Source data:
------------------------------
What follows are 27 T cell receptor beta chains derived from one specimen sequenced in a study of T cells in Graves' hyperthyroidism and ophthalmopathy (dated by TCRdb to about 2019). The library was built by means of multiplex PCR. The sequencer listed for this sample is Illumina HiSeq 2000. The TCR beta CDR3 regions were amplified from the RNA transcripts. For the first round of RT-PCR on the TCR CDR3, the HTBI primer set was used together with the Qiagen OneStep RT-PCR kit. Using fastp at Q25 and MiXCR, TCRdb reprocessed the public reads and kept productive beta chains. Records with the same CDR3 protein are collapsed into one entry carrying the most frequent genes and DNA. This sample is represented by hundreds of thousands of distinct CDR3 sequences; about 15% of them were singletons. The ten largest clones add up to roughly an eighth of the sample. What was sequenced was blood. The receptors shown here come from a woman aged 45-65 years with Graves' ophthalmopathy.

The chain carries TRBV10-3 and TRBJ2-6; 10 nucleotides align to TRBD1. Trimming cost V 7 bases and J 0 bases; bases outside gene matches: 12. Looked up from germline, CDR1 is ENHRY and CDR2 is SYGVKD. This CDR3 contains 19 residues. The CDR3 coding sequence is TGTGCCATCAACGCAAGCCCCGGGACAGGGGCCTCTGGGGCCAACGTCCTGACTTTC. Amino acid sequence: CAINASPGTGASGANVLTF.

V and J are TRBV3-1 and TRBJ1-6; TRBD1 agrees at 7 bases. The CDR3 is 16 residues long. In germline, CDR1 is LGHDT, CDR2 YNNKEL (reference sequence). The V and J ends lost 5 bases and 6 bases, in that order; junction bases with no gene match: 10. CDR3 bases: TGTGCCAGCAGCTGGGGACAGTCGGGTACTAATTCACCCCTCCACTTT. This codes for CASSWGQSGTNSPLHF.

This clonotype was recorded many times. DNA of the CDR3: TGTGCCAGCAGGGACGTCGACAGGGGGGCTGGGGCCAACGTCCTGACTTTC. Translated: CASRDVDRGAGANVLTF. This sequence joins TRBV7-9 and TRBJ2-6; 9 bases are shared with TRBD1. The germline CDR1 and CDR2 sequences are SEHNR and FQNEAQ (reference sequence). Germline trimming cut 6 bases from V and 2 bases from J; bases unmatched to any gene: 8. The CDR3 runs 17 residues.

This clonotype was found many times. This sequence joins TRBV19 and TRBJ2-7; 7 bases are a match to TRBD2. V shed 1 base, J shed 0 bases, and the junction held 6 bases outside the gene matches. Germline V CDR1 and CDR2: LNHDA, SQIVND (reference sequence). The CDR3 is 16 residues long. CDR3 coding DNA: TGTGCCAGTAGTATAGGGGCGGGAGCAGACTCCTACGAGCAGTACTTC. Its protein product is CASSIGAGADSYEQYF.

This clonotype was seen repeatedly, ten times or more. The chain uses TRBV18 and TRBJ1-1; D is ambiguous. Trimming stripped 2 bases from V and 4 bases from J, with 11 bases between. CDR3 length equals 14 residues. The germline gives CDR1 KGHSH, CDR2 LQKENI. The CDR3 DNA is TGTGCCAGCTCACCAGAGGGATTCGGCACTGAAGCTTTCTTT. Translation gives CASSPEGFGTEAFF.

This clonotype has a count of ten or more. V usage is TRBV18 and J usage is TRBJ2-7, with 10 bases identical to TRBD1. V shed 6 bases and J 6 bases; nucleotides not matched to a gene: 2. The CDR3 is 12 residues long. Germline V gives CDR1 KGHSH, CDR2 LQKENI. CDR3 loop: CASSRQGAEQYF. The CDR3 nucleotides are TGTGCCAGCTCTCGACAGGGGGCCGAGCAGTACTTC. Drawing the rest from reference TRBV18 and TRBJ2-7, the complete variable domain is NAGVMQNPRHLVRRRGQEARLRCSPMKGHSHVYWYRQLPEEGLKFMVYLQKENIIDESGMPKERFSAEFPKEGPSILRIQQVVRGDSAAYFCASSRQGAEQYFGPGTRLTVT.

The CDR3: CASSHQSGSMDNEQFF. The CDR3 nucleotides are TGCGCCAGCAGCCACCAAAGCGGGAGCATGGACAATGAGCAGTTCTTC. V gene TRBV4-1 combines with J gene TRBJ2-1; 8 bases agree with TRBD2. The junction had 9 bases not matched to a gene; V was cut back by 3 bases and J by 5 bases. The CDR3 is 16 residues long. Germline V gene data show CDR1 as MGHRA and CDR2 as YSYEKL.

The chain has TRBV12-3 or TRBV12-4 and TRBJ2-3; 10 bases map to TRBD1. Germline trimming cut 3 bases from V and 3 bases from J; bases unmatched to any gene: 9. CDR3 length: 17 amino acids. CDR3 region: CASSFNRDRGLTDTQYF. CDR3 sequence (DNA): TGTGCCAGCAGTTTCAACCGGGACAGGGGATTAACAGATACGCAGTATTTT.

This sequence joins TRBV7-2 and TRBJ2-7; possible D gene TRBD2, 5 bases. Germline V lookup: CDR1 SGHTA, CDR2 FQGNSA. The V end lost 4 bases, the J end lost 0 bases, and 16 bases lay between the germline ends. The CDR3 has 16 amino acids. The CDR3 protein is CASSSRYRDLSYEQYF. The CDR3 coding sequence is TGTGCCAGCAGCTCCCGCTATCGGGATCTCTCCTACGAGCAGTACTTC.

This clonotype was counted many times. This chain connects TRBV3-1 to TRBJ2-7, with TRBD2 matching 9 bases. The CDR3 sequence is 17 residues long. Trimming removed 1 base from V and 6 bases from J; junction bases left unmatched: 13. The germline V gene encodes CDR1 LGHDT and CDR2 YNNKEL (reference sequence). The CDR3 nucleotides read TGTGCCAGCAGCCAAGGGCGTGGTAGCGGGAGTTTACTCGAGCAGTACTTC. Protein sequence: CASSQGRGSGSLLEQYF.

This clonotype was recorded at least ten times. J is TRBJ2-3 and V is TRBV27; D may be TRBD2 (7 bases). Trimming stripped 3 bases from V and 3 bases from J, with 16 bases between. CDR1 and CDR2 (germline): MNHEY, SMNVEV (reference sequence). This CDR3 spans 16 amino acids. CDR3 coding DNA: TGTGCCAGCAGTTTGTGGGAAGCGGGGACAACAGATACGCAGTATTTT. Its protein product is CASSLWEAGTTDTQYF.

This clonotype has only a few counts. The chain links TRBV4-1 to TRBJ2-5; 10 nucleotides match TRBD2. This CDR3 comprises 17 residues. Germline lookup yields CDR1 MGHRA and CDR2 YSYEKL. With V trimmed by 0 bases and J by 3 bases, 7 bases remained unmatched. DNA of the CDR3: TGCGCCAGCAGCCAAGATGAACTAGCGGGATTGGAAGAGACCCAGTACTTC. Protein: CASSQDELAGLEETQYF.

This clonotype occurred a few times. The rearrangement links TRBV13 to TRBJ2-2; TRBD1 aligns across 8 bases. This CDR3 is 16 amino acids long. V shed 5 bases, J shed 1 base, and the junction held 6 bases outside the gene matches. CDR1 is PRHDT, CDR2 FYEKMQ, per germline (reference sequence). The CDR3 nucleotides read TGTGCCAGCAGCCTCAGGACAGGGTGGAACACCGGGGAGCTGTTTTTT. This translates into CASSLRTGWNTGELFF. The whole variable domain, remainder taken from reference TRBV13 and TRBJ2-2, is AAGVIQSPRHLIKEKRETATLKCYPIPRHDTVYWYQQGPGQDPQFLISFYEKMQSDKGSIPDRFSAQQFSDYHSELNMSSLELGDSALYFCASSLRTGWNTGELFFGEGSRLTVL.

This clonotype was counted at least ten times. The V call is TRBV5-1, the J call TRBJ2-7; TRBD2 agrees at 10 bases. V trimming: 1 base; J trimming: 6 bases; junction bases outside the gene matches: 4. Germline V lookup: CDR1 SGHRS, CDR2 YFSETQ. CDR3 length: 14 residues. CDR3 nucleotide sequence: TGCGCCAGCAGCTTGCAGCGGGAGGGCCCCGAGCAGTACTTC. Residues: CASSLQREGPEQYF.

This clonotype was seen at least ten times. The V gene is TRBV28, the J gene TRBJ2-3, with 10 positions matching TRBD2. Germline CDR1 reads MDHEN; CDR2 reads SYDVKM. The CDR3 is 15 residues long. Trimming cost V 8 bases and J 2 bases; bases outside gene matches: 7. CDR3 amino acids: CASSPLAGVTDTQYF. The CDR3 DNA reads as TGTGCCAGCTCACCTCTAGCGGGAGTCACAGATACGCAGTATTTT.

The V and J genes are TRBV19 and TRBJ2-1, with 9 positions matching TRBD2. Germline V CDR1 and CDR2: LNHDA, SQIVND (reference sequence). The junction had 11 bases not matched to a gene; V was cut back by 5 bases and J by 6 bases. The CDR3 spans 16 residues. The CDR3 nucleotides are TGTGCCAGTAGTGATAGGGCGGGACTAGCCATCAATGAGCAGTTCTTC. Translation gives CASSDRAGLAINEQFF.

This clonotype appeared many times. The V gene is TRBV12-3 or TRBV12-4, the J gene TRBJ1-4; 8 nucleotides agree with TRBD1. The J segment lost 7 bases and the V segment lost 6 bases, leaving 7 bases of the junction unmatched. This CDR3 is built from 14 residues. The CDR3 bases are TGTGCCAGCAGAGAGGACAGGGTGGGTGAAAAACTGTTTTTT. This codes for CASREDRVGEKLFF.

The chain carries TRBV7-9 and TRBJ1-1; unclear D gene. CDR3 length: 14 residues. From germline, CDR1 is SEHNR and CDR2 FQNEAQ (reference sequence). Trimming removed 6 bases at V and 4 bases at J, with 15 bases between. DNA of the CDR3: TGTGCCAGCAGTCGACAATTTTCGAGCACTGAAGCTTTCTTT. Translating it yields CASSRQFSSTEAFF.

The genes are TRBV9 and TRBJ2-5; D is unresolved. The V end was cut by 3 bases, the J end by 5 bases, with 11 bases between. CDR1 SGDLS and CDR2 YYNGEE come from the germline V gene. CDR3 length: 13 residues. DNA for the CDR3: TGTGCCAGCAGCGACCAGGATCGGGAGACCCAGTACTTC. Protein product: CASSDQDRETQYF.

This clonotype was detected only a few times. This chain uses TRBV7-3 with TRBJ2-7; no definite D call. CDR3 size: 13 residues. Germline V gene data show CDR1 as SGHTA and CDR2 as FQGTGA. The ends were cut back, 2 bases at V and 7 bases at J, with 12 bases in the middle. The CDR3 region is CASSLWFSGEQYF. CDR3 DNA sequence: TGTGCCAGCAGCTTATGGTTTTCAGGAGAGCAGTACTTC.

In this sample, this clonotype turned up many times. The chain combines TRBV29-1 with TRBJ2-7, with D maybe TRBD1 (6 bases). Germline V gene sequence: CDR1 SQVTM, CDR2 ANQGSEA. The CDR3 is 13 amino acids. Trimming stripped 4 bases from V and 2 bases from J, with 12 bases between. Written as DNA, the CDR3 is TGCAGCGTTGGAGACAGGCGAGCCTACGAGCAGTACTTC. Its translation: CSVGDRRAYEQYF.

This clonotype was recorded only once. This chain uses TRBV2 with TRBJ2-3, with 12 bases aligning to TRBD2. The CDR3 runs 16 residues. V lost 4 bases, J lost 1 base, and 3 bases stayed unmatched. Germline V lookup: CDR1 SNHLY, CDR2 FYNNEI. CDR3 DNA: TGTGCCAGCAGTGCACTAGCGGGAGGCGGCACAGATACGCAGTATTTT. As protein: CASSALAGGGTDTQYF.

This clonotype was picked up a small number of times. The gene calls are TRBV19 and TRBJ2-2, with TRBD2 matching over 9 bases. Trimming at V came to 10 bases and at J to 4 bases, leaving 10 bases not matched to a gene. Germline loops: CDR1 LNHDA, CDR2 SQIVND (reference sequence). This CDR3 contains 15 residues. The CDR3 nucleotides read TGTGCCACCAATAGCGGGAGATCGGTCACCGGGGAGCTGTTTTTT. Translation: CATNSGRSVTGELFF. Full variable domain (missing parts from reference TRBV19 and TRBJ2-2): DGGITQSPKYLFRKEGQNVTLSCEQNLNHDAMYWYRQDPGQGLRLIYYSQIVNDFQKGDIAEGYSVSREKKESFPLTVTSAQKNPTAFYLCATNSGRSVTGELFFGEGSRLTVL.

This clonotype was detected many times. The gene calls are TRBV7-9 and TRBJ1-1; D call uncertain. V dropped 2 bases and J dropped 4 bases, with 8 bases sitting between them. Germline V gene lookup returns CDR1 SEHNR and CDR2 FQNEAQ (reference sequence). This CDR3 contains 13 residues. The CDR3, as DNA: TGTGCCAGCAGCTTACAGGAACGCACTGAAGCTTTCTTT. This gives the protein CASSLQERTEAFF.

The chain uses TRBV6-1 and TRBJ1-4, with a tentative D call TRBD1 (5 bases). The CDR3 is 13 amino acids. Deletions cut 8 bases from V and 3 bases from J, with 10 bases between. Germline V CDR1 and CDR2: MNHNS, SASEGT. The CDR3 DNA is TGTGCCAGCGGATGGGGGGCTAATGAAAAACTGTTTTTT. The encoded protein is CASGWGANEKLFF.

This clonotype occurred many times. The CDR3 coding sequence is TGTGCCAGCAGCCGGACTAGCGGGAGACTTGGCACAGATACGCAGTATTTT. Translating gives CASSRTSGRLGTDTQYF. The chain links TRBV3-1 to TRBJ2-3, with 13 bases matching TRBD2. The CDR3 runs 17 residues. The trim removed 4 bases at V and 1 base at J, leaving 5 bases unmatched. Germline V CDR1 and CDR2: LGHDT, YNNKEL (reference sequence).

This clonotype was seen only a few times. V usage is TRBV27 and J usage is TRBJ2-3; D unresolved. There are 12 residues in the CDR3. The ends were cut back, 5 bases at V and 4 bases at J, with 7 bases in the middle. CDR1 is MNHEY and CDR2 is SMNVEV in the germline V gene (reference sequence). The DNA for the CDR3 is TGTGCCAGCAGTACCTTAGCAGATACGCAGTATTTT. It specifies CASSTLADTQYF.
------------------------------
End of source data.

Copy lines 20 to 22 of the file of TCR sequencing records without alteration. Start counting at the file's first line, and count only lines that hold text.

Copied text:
The genes are TRBV9 and TRBJ2-5; D is unresolved. The V end was cut by 3 bases, the J end by 5 bases, with 11 bases between. CDR1 SGDLS and CDR2 YYNGEE come from the germline V gene. CDR3 length: 13 residues. DNA for the CDR3: TGTGCCAGCAGCGACCAGGATCGGGAGACCCAGTACTTC. Protein product: CASSDQDRETQYF.

This clonotype was detected only a few times. This chain uses TRBV7-3 with TRBJ2-7; no definite D call. CDR3 size: 13 residues. Germline V gene data show CDR1 as SGHTA and CDR2 as FQGTGA. The ends were cut back, 2 bases at V and 7 bases at J, with 12 bases in the middle. The CDR3 region is CASSLWFSGEQYF. CDR3 DNA sequence: TGTGCCAGCAGCTTATGGTTTTCAGGAGAGCAGTACTTC.

In this sample, this clonotype turned up many times. The chain combines TRBV29-1 with TRBJ2-7, with D maybe TRBD1 (6 bases). Germline V gene sequence: CDR1 SQVTM, CDR2 ANQGSEA. The CDR3 is 13 amino acids. Trimming stripped 4 bases from V and 2 bases from J, with 12 bases between. Written as DNA, the CDR3 is TGCAGCGTTGGAGACAGGCGAGCCTACGAGCAGTACTTC. Its translation: CSVGDRRAYEQYF.